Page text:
Queen - The fruit is conical, deep-yellow, with deep eyes; weighs 1 to 2 1/2 lbs (0.45-1.13 kg); is less fibrous than 'Smooth Cayenne', but more fragrant; it is juicy, of fine flavor with a small, tender core.

Natal Queen - The fruit weighs 1 1/2 to 2 lbs (0.75-0.9 kg).

MacGregor - The fruit is cylindrical, size medium to large, with firm flesh and flavor resembling 'Queen'.

James Queen - It has larger fruit with square shoulders.

Ripley (Ripley Queen) - The fruit weighs 3 to 6 lbs (1.36-2.7 kg); is pale copper externally; flesh is pale yellow, non fibrous, rich in sweet.

Alexandria - The fruit is conical, tender, with 'Ripley Queen' flavor.

Egyptian Queen - It was popular at first, later abandoned. The fruit weighs 2 to 4 lbs (0 9-1.8 kg).

Kallara Local - is a little known cultivar from India.


Grape is an excellent fruit that can be eaten raw or used for making wine, grape seed extracts, jam, jelly, vinegar, juice, raisins, and grape seed oil.

Grapes are grown commercially in 90 countries worldwide on more than 19 million acres. Top 10 grape cultivating countries are (1) Italy 13%, (2) France 12%, (3) Spain 10%, (4) USA 8%, (5) China 8%, (6) Turkey 6%, (7) Iran 4%, (8) Argentina 4%, (9) Australia 3%, (10) Chile 3%.

Grapes can be adapted to a wide variety of soil conditions, from high pH and slightly saline, to acidic and clayey. Deep, well-drained, light textured soils are best for good-wine grapes. Highly fertile soils are unsuited to high quality wine production, since vigor and yield must be controlled. Irrigation can be detrimental to grape internal quality, and is sometimes illegal for wine grapes, but is beneficial for table and raisin grapes where high yields are desired.

Nutrition contents (per 100 gram edible portion)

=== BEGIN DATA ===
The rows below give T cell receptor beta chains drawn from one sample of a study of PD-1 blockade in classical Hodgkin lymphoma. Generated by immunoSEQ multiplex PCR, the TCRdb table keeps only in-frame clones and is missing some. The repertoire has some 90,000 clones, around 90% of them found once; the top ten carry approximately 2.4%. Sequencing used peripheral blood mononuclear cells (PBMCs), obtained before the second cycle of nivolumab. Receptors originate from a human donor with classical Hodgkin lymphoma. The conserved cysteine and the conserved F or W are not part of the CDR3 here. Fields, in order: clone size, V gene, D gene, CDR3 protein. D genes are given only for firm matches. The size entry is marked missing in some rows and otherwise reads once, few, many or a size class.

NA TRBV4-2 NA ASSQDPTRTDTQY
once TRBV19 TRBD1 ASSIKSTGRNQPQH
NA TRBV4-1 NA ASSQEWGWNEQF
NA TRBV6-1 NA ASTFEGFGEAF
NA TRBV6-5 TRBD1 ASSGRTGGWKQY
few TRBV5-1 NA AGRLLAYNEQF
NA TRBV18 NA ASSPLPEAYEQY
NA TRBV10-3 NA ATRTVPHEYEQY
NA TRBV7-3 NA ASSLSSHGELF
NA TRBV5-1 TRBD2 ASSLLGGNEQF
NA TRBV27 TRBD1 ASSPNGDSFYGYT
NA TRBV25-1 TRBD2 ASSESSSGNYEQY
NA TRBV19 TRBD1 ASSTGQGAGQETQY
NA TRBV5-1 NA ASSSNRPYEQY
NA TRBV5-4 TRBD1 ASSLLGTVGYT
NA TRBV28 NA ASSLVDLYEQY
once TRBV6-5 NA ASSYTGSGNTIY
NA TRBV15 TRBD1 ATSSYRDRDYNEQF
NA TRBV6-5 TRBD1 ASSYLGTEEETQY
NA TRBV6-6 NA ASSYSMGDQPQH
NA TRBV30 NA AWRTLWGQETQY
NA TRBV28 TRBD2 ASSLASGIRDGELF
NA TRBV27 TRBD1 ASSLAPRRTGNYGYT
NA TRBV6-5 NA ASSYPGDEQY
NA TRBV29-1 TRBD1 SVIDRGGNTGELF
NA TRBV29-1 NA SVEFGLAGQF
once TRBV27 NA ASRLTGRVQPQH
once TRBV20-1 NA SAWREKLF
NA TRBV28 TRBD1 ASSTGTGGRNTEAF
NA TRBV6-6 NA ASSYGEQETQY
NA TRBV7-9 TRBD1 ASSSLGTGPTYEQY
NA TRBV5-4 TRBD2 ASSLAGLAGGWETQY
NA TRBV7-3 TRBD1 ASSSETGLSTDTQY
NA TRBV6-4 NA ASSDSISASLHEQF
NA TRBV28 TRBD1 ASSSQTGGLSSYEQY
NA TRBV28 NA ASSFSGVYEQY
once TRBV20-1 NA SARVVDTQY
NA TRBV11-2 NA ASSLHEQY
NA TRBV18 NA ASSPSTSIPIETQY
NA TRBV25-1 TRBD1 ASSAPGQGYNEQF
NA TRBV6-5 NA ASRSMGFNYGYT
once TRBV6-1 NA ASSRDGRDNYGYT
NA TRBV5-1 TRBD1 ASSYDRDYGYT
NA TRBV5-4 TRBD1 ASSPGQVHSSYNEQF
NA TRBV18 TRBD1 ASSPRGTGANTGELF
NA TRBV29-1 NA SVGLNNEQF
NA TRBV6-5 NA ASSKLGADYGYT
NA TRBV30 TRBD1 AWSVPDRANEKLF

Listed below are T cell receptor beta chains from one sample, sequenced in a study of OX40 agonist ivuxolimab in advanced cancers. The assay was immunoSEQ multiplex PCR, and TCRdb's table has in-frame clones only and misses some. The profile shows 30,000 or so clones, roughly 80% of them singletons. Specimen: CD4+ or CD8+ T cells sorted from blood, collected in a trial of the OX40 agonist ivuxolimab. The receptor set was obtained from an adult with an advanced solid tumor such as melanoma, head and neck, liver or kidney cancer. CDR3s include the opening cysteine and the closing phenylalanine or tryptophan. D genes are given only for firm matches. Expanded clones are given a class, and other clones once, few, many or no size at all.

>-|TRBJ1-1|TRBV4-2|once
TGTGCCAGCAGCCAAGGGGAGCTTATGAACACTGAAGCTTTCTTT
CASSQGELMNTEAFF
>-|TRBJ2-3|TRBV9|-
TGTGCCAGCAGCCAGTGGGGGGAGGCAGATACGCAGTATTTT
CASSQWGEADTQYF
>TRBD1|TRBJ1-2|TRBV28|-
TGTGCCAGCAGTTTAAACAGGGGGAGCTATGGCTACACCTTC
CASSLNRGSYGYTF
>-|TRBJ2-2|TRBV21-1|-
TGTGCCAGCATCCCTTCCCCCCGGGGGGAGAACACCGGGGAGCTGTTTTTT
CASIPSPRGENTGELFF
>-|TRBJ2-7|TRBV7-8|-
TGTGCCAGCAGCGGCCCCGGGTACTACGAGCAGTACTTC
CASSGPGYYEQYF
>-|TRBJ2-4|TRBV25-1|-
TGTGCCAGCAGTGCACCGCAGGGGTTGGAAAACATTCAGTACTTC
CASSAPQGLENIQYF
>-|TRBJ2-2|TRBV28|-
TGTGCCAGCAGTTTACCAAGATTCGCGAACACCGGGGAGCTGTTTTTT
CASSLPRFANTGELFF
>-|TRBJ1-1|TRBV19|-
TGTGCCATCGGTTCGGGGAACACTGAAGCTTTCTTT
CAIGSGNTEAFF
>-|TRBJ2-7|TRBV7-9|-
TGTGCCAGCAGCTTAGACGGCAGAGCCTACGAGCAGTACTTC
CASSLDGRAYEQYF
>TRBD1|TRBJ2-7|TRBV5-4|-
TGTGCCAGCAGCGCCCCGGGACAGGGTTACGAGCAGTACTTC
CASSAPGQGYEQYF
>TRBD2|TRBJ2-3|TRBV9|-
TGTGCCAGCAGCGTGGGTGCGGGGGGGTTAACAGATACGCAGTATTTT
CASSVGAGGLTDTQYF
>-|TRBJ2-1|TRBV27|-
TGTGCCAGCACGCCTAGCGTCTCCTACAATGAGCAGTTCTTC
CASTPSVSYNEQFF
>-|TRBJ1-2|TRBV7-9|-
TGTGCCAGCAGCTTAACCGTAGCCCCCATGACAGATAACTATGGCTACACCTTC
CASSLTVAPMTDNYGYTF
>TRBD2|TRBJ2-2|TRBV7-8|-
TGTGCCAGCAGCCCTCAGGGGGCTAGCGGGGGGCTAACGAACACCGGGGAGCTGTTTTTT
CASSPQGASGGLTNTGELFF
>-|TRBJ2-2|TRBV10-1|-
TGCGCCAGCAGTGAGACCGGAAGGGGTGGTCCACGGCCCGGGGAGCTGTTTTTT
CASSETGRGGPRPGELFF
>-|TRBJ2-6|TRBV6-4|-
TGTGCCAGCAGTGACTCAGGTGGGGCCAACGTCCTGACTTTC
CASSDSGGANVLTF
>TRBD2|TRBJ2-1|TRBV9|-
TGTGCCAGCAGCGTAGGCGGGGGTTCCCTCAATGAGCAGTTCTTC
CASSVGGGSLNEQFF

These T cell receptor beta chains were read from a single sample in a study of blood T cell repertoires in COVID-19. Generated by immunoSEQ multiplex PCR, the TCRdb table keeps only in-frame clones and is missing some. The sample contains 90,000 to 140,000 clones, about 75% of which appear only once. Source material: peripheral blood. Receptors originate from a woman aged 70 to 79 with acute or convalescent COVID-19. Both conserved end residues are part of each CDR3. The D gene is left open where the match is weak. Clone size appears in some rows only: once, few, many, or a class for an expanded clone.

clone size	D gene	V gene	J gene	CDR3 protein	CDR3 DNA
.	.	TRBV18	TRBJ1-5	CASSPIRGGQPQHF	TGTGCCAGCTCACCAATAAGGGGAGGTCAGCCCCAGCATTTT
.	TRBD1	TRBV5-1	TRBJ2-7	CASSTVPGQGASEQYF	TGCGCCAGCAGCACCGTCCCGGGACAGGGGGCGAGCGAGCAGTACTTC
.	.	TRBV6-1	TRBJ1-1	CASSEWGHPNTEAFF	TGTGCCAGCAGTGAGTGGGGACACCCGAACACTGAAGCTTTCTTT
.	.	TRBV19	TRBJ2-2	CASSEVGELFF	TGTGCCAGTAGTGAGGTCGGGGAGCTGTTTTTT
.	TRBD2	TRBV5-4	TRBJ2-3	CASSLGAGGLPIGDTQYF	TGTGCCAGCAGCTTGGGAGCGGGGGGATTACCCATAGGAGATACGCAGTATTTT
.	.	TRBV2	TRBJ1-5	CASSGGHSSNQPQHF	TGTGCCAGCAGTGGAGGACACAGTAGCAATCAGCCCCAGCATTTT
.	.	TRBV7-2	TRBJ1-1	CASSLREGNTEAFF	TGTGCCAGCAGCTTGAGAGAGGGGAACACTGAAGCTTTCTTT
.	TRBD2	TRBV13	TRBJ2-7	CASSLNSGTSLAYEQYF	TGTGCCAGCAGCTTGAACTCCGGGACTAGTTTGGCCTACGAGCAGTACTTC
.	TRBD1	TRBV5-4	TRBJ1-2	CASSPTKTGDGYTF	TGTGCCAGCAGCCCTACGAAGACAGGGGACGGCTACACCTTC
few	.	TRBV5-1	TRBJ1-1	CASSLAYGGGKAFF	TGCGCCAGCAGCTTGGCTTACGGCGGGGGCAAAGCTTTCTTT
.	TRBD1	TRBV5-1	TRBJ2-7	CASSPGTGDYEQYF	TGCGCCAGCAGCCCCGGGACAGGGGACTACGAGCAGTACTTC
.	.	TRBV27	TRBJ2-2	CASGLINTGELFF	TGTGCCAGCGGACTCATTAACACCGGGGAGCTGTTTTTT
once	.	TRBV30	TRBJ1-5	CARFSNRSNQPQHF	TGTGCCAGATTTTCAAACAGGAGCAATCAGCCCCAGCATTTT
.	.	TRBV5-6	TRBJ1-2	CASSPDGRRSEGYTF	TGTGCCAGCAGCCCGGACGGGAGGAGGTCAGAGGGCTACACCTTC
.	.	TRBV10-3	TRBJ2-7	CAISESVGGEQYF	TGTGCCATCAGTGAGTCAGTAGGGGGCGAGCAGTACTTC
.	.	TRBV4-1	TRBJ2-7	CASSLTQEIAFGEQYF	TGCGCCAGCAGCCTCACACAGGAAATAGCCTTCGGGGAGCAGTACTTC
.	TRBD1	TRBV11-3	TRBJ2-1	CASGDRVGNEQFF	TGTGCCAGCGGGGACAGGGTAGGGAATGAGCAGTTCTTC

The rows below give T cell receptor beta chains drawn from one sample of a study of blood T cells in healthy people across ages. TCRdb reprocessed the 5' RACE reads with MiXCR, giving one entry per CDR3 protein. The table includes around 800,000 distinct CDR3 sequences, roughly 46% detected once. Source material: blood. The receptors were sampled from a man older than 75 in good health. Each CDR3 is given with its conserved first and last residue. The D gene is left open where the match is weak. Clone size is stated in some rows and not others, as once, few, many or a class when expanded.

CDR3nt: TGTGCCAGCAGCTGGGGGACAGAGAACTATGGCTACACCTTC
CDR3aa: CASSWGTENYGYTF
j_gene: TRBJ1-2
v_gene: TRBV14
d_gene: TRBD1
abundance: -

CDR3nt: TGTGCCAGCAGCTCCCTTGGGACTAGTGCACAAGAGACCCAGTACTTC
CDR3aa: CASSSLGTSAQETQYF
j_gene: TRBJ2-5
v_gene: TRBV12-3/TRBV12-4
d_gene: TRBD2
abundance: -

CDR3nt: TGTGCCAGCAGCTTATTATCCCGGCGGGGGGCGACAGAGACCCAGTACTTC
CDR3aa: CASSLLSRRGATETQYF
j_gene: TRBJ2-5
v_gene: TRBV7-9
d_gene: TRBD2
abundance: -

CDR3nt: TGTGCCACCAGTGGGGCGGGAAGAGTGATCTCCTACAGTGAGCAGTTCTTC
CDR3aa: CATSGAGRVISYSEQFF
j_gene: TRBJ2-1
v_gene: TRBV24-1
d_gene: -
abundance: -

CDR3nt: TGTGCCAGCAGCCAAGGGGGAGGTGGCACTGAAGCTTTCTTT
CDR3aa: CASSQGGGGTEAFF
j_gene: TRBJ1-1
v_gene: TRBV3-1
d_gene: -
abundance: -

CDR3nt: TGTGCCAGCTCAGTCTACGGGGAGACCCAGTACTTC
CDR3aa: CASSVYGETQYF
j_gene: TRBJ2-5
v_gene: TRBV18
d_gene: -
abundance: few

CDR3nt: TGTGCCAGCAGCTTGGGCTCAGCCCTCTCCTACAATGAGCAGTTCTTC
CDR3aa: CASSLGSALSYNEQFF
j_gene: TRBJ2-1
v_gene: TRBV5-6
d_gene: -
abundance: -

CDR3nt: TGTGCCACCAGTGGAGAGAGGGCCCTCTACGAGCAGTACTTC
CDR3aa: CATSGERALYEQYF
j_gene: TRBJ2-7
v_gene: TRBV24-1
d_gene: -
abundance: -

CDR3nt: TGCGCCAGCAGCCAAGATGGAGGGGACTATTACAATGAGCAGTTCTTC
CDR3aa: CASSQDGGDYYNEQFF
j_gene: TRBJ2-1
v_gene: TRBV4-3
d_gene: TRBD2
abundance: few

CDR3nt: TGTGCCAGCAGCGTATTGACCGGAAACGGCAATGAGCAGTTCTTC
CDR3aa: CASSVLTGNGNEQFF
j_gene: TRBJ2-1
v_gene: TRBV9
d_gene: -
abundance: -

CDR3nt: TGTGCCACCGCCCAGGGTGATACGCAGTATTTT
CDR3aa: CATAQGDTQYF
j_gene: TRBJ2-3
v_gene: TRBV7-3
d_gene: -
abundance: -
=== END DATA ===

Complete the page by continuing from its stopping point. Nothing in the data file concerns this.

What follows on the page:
GrapesRaisinsWine (100 gm = 4 oz)
Water (%)811890
Calories 6728970
Protein (%)0.62.5Trace
Fat (%)0.30.20
Carbohydrates (%)17771-2
Crude Fiber (%)< 1

Grape varieties

See all grape varieties here http://en.wikipedia.org/wiki/List_of_grape_varieties


Bananas are native to the tropical region of Southeast Asia. Nowadays bananas are cultivated throughout the tropics about 107 countries and are the 4th largest fruit crop of the world. Bananas were introduced to the American public at the 1876 Philadelphia Centennial Exposition, the same expo that introduced Alexander Graham Bell's telephone.

Banana cultivation

Banana plant needs 9 to 15 months of frost-free conditions to produce a flower stalk. Banana cultivation require wind protection for best appearance and maximum yield. The first flowers grow rapidly and develop parthenocarpically (without pollination) into clusters of fruits, called fruit hands. The number of fruit hands varies between plant varieties. Occasionally, cross-pollination with wild types will result in a number of seeds in a normally seedless variety. Bananas will grow in most soils, but to thrive, they should be planted in a rich, well-drained soil. The best possible location would be above an abandoned compost heap. They prefer an acid soil with a pH between 5.5 and 6.5. The banana cultivation is not tolerant of salty soils.